Fighting The Never-Ending Battle On Your Game System
DC Comics' Crisis On Infinite EarthsAs far as my growing-up was concerned, my introduction to the comicbook world of superheroes was through television -- seeing reruns of The Adventures Of Superman with George Reeves and Batman with Adam West and Burt Ward as the Dynamic Duo, plus the Hanna-Barberra cartoon show Superfriends which gave us the classic team-up of Superman, Batman, Robin, Wonder Woman, and Aquaman all working together for the common goal of truth and justice.  I didn't really get into superhero comics until 1985, when DC Comics published its classic 12-issue limited series event Crisis On Infinite Earths, where it seemed that the entirety of their superhero publishing line (plus some of their nonsuperhero characters and some of their new acquisitions from Charlton Comics like Blue Beetle and Captain Atom) was involved in dealing with a greater threat that would devour their universes -- something that would have made for great Saturday morning cartoon watching had DC Comics allowed Hanna-Barberra to animate the entire epic to the best of their ability.
Superhero comics have allowed readers to vicariously partake in adventures far beyond the realm of normal human experience for the past 65-plus years, even as TV and film would try to translate the superhero experience with varying degrees of success over the same period of time.  Videogames, however, would try to bridge the gap of fuller interaction with the heroes we came to admire on the four-color pages, so with the first popular videogame system that would allow for interchangeable games to be played on it like the Atari 2600, there would come the first videogame based on the great-grandfather of all superheroes himself -- Superman.
Atari 2600 SupermanGraphically speaking, Superman for the 2600 had a very rudimentary look to it that definitely dates it to the late 1970s when programmers of the system were struggling with its very technical limitations to present a reasonable graphical facsimile of what imagery they were trying to emulate onscreen.  Superman and all his related characters, including Lex Luthor (at that time, a common criminal genius used to wearing a purple-and-green bodysuit and always getting sent to prison when his latest anti-Superman plot has failed) and Lois Lane, had a very stick-figurely look to them, and their Metropolis really wasn't much to look at, with only variations of simple background buildings and two windows for rooms that can be entered into.  The story itself was a pretty basic plot that worked well with the 2600's constraints of memory, graphics, and sound -- the Metropolis Memorial Bridge blows up, and Superman must gather up all the suspects behind its destruction and fix the bridge while avoiding Kryptonite meteors floating around to strip him of his powers upon contact (Superman here can only fly, pick up people and things, and see into other places with his X-ray vision in this game) and the only way to restore his powers is through contact with Lois Lane.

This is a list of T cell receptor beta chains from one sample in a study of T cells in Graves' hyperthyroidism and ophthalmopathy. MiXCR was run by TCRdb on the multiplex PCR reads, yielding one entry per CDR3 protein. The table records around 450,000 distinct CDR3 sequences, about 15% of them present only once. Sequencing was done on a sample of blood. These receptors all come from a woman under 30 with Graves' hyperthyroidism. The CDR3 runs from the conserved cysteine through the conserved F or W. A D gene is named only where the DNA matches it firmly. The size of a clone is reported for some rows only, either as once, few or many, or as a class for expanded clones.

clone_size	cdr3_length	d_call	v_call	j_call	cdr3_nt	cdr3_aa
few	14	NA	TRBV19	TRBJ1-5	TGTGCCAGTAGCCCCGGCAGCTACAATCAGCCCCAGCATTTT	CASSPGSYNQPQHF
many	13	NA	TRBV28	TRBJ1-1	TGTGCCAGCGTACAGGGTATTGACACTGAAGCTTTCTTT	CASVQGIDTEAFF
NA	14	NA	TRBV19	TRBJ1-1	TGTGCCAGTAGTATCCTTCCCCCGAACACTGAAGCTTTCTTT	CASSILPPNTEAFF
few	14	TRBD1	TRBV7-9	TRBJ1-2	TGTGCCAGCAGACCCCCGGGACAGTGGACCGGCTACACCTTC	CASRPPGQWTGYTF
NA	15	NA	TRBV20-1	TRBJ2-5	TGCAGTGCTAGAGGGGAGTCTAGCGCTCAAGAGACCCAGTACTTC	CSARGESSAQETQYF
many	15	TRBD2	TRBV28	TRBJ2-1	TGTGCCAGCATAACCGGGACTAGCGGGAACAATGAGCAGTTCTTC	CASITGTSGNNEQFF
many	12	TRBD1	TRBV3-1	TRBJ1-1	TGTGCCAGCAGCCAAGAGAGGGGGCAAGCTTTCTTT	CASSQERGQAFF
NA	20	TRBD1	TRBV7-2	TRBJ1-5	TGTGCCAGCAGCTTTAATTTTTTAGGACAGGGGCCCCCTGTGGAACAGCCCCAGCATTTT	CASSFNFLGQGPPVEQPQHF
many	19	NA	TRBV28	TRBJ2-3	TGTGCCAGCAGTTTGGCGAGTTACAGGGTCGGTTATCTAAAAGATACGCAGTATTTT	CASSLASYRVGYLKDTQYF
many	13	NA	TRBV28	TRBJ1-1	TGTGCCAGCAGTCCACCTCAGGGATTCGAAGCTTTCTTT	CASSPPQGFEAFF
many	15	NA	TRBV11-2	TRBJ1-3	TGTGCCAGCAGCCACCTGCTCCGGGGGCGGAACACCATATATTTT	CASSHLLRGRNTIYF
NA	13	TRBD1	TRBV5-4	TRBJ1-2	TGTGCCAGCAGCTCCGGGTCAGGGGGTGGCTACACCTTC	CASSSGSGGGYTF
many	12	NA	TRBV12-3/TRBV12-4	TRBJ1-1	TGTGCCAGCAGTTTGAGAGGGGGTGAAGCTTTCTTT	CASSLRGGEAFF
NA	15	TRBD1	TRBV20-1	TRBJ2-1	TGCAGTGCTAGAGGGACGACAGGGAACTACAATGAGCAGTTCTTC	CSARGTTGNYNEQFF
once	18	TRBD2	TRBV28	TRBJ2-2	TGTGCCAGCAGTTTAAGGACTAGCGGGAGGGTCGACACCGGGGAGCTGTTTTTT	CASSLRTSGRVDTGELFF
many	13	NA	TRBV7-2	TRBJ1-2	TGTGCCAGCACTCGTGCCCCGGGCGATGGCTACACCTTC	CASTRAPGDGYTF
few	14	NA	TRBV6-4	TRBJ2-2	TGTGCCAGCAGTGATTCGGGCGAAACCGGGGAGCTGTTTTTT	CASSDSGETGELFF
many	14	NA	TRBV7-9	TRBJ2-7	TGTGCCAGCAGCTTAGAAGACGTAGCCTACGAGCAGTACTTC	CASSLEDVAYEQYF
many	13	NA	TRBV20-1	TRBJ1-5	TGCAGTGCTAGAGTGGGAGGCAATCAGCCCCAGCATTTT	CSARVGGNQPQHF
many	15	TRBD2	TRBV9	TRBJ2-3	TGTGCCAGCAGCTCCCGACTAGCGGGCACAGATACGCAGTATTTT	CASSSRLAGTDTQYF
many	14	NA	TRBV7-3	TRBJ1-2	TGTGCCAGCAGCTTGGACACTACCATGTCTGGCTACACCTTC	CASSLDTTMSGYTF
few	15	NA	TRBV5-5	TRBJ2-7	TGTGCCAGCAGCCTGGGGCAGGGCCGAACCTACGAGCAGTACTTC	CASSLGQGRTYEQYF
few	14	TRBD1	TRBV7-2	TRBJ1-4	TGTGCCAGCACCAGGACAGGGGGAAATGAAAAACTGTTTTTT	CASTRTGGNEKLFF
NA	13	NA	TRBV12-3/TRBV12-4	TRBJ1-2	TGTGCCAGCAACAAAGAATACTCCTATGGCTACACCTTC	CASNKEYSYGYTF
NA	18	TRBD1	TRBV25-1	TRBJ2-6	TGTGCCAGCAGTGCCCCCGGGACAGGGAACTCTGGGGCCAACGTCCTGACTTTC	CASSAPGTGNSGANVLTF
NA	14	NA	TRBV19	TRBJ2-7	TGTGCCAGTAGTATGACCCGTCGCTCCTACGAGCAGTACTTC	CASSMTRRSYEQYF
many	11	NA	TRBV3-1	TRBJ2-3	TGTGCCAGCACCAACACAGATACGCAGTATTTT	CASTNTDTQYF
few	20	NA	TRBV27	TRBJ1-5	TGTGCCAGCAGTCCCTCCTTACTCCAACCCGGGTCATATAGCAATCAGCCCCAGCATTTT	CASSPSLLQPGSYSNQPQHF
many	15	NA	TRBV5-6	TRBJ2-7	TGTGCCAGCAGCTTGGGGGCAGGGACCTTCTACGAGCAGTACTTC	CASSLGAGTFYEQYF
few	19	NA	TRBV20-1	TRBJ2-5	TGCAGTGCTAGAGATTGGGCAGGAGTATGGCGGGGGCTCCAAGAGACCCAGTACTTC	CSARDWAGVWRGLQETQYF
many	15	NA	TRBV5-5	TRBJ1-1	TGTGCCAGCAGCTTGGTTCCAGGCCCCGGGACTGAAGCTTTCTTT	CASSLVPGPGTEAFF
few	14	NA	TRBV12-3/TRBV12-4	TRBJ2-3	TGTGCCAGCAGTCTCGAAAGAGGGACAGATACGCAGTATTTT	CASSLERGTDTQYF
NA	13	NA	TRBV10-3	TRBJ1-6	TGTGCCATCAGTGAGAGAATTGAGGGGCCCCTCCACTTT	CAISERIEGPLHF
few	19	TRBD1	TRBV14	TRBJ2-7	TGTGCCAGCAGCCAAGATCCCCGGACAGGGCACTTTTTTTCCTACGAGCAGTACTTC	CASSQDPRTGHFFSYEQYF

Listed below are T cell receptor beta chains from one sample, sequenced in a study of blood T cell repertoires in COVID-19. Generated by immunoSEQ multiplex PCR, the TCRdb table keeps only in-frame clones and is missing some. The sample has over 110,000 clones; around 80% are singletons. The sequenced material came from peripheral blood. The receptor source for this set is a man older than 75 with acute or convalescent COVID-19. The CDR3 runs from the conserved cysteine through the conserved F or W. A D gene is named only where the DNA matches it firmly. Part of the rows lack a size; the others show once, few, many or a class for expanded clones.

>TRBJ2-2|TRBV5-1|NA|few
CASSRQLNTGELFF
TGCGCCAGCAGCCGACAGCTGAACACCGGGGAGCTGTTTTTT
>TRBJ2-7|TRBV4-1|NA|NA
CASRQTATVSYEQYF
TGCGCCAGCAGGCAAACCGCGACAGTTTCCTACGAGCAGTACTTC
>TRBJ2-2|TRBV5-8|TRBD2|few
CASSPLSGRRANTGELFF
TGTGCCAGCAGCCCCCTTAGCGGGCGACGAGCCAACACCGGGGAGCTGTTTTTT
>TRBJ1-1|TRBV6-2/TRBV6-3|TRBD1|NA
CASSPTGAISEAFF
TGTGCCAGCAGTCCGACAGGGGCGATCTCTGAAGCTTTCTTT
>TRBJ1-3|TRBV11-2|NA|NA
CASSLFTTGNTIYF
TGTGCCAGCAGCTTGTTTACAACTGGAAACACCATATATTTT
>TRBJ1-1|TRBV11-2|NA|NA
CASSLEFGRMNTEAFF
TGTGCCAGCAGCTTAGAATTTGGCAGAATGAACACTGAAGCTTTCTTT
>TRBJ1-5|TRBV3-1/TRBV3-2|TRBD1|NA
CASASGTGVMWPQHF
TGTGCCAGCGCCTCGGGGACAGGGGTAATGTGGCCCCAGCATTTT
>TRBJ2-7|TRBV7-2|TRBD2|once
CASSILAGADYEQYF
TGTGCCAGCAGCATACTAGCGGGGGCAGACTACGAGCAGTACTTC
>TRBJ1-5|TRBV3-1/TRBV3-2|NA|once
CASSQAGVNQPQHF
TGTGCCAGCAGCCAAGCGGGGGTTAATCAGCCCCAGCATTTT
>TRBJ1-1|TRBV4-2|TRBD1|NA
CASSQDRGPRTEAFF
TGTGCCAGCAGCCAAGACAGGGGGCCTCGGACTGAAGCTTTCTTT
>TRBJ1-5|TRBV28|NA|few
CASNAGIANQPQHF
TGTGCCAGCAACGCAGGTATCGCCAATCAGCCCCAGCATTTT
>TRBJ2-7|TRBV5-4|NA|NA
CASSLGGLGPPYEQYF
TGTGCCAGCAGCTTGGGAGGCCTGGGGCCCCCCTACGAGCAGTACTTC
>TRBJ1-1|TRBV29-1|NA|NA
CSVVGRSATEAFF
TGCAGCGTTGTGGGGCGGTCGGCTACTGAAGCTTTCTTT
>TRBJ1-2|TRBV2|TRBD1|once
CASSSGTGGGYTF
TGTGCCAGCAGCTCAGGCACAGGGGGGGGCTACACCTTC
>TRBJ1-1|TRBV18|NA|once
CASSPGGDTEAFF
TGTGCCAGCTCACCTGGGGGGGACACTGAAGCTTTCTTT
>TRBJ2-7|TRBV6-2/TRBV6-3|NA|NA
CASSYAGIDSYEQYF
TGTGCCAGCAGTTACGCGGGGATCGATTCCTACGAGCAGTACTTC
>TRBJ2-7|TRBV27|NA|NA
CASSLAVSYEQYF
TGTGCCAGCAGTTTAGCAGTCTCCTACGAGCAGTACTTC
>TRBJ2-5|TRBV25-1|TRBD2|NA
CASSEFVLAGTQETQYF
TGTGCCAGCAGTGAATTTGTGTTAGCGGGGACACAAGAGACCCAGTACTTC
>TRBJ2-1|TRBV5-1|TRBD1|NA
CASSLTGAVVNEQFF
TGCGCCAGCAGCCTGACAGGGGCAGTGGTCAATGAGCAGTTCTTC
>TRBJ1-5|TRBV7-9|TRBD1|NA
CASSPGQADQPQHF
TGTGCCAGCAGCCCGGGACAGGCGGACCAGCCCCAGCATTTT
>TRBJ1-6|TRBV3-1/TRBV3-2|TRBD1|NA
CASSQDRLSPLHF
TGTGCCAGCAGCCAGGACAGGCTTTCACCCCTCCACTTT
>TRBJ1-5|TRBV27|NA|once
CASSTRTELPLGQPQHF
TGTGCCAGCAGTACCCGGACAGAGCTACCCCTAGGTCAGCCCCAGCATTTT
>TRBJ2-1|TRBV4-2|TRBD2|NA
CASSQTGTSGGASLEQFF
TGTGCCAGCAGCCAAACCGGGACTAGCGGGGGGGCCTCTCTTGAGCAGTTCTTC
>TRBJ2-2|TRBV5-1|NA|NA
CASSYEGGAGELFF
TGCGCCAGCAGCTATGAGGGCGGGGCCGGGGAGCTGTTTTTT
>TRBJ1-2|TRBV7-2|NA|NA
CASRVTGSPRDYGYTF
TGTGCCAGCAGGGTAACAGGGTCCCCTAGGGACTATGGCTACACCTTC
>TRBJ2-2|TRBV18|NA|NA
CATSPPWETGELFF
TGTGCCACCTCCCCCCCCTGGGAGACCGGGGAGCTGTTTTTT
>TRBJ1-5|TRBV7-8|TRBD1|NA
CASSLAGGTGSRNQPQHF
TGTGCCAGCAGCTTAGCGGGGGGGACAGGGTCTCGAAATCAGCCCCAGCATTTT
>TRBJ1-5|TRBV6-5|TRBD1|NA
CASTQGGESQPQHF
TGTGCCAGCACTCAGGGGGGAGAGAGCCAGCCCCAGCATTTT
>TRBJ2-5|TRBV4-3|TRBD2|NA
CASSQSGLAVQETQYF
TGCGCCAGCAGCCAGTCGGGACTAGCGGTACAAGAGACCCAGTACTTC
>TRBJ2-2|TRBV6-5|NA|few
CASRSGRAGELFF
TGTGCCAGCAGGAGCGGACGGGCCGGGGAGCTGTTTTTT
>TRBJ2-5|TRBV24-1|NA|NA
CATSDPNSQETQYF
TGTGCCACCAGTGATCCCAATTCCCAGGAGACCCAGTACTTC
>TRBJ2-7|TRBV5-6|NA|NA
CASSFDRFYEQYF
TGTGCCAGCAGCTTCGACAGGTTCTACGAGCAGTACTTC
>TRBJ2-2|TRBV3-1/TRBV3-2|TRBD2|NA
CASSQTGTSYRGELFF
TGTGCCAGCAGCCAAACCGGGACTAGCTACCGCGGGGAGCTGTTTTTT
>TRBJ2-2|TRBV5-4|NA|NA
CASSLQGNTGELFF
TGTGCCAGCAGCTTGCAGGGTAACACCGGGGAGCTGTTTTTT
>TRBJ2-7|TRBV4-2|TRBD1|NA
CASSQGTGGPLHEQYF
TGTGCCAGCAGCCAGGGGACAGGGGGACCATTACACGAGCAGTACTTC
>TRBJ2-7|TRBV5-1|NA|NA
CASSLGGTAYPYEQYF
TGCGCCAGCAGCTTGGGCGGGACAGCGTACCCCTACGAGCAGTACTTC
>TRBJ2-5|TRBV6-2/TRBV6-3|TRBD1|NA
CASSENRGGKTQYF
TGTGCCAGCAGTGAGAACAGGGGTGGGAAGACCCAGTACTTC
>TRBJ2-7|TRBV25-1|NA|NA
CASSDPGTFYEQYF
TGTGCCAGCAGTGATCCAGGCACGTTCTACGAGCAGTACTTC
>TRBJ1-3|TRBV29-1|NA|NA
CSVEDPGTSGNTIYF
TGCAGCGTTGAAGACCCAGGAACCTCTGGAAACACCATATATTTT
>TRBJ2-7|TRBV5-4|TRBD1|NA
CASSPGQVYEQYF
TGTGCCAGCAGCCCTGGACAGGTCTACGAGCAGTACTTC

Intellivision Masters Of The Universe Despite its limitations, Superman was the only workable and nearly-successful videogame based on a superhero in existence at the time until Parker Brothers put Marvel Comic's Spiderman in his own Atari 2600 videogame in the early 1980s, a game that would mix elements of Taito's Crazy Climber arcade game with Activision's Pitfall!, where the red-and-blue-clad webslinger must climb a building to defuse bombs set up by his archnemesis the Green Goblin while avoiding the glider-flying freakazoid's henchmen as well as power lines, and also watching the web fluid meter that would send Spidey falling to his doom when it runs out.  Mattel, in the meantime, gave Intellivision and Atari 2600 owners a game based on their Masters Of The Universe toy line of the 1980s featuring their superhero He-Man pursuing the villainous Skeletor across the landscape of Eternia in his airship on his way to the climactic confrontation inside Castle Greyskull.
NES Batman: The Video GameBatman, the only other long-running popular superhero character that DC Comics created, would remain a foreigner to videogames until around 1990, when Sunsoft based his first videogame made for the NES around the first Warner Bros. movie released the previous year with Michael Keaton as the Dark Knight and Jack Nicholson as the nefarious Joker.  Batman: The Video Game was a challenging run-and-jump platform game that took players through the dark world of Gotham City, dealing with various thugs and booby-traps set up by the Clown Prince of Crime to run as interference to prevent our black-clad hero from reaching his final confrontation with the white-faced fixed-smiling fiend.  The movie's sequel, Batman Returns, would be converted by both Konami for the NES and Super NES and by Sega for the Genesis, Sega CD, and Game Gear, where Batman is faced with the deadly duo of Penguin and Catwoman who are out to make Christmas in Gotham City anything but a joyous occasion of "silent night, holy night".  Unfortunately, the third movie, Batman Forever, which would have made an excellent home game since it had introduced Batman's lifelong partner Robin, ended up being crafted into an awful mix of Mortal Kombat and Flashback under the dubious guidance of Acclaim for both the 16-bit game systems and the Nintendo and Sega handhelds.